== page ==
Sunday, September 15, 2002

'CATS' (Playhouse Square Center)

'CATS' claws its way back into Allen Theatre

What more can be said about the musical CATS? The records just keep piling up. CATS is the longest continuously running touring show in U.S. history. It is the longest running music ever in both London, where it is still running, and in New York, where it opened in 1981 and closed on September 10, 2000. It has been presented in 26 countries and over 300 cities and has been translated into 10 languages. But, there may be some new facts to share: the set of CATS consists of 2,500 oversized props, three writers tried to set words to the music for the show’s biggest hit song, “Memory” before Trevor Nunn (the show’s director) wrote the lyrics himself. “Memory” has been recorded by over 150 artists, from Barbra Streisand to Johnny Mathis to Liberace. Barry Manilow’s rendition was a Top 40 hit. The play generated the most jobs in Broadway history. It also generated over $3.12 billion into New York’s economy during its run. Also, did you know that for the Broadway opening, the Winter Garden Theatre was gutted and the roof replaced to accommodate the trip of Grizabela, who sings “Memory” to the Heaviside Layer to be reborn?

The show, which is based on T. S. Eliot’s Old Possum’s Book of Practical Cats, and has music by Andrew Lloyd Webber, has been called “purrfection.” It is credited with being a “marvelous accomplishment.” It won seven 1983 Tony Awards including Best Musical, Best book of a Musical, Best Lighting and Best Costumes.

CATS seems to be the kind of musical that people absolutely love or hate. I don’t quite hate it, but put me in the “I’d rather see a musical with a plot that has more than one hit song” category. That’s not to say that I didn’t find the production appearing on the stage of Allen Theatre in Playhouse Square entertaining, I did. I just don’t see what all the fuss is about. I don’t think CATS compares with WEST SIDE STORY, CHORUS LINE, FIDDLER ON THE ROOF, MY FAIR LADY, or CAROUSEL as a great musical. Yes, the costumes are fun. The idea of cats clawing their way around the theatre and playing with the patrons is cute. And, “Memory” is a great song, in fact, probably one of musical theatre’s greatest songs. But, does the show deserve all the accolades? I say, “nope.”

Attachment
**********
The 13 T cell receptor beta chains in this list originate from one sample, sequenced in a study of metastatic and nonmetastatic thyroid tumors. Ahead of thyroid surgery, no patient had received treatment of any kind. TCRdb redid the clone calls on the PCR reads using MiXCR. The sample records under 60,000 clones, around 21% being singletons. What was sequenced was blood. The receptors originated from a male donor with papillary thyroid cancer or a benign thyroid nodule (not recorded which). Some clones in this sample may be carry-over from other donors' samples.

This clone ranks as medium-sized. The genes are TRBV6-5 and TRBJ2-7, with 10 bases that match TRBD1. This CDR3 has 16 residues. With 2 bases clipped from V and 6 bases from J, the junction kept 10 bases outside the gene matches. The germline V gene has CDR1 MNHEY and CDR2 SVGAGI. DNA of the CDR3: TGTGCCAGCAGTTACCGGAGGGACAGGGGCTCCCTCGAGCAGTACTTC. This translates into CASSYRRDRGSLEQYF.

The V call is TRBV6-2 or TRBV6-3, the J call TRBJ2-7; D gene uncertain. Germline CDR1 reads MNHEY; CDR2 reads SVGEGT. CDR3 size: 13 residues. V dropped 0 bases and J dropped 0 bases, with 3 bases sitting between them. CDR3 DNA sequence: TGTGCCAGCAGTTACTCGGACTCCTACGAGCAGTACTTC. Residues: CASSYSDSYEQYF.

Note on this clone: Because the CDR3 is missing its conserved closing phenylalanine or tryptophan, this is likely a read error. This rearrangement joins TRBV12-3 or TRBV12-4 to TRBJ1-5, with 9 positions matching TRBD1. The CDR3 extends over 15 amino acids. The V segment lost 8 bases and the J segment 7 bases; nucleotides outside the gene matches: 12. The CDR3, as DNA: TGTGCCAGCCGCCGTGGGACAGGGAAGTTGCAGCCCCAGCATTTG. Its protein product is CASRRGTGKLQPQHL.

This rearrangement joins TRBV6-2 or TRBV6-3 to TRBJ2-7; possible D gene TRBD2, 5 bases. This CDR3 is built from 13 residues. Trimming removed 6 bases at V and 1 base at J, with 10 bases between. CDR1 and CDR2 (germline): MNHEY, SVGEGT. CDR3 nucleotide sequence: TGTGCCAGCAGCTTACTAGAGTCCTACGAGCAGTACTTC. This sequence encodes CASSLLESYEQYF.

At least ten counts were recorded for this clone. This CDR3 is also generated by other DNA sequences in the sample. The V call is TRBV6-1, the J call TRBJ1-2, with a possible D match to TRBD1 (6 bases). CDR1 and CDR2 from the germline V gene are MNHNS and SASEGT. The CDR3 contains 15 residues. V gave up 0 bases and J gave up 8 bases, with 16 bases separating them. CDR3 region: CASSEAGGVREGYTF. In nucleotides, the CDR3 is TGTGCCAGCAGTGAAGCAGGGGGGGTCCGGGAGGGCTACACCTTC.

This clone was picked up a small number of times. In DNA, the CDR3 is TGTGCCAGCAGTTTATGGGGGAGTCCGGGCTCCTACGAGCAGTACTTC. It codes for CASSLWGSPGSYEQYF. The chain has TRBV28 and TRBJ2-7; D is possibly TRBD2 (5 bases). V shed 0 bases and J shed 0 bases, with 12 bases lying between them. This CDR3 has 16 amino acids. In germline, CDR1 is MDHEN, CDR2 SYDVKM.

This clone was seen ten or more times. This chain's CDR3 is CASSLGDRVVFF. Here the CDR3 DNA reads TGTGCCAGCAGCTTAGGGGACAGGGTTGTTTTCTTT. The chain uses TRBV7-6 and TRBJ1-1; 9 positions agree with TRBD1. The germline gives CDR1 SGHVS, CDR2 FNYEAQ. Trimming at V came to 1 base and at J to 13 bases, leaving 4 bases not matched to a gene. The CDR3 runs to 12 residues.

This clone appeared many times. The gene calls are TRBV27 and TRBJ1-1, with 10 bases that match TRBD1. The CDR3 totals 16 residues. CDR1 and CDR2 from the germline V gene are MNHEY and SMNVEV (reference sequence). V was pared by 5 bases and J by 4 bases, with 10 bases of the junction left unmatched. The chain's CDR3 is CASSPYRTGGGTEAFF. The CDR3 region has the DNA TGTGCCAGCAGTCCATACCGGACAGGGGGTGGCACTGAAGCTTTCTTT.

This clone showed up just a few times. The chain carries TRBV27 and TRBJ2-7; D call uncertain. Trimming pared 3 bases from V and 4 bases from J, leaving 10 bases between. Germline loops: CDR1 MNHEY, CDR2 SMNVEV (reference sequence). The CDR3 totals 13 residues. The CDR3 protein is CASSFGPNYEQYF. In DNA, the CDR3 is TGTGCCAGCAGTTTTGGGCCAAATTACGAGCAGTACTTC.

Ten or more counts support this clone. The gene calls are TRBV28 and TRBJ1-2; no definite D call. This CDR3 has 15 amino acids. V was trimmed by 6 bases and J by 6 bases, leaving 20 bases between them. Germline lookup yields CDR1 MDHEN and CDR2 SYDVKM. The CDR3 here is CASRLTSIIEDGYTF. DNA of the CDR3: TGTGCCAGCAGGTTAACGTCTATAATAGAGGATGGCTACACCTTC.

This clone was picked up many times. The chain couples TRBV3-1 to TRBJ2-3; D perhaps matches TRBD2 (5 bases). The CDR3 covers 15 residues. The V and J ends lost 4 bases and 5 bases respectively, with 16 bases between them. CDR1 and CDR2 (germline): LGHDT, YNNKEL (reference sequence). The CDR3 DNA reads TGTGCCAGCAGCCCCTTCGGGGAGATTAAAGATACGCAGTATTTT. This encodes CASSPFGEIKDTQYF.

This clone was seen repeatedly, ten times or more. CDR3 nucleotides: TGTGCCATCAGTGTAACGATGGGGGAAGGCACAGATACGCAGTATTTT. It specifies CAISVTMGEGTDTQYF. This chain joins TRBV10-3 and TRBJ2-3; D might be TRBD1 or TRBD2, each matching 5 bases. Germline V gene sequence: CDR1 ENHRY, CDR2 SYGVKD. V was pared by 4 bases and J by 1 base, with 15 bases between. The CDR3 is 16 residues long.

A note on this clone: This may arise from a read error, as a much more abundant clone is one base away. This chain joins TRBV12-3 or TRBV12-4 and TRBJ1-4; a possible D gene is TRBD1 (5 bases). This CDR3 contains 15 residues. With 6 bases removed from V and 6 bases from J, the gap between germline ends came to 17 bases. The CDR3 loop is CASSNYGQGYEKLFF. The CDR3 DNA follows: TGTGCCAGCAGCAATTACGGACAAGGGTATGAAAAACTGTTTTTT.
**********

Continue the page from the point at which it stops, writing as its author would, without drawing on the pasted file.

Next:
The touring production does the script it’s service. Though they lack some of the intensity of previous productions, the human felines generally are catlike in their actions. The voices are excellent. The sets and costumes are as good as touring shows get.

Capsule judgement: The show was advertised as a format for a whole new generation of theatre-goers to experience the show. By the audience at opening night, the ads keyed in on the right group. The theatre was filled with youngsters. And, yes, the did get an experience. They squealed with delight when a cat sat on the arm of their chairs, they petted the animals when they leaned toward them. One adorable little girl who was very dressed up in her best pink and white dress who was sitting next to me kept up a running commentary comparing the live version to the video she has at home. She was favorably impressed with seeing the show in person. What more can be asked for?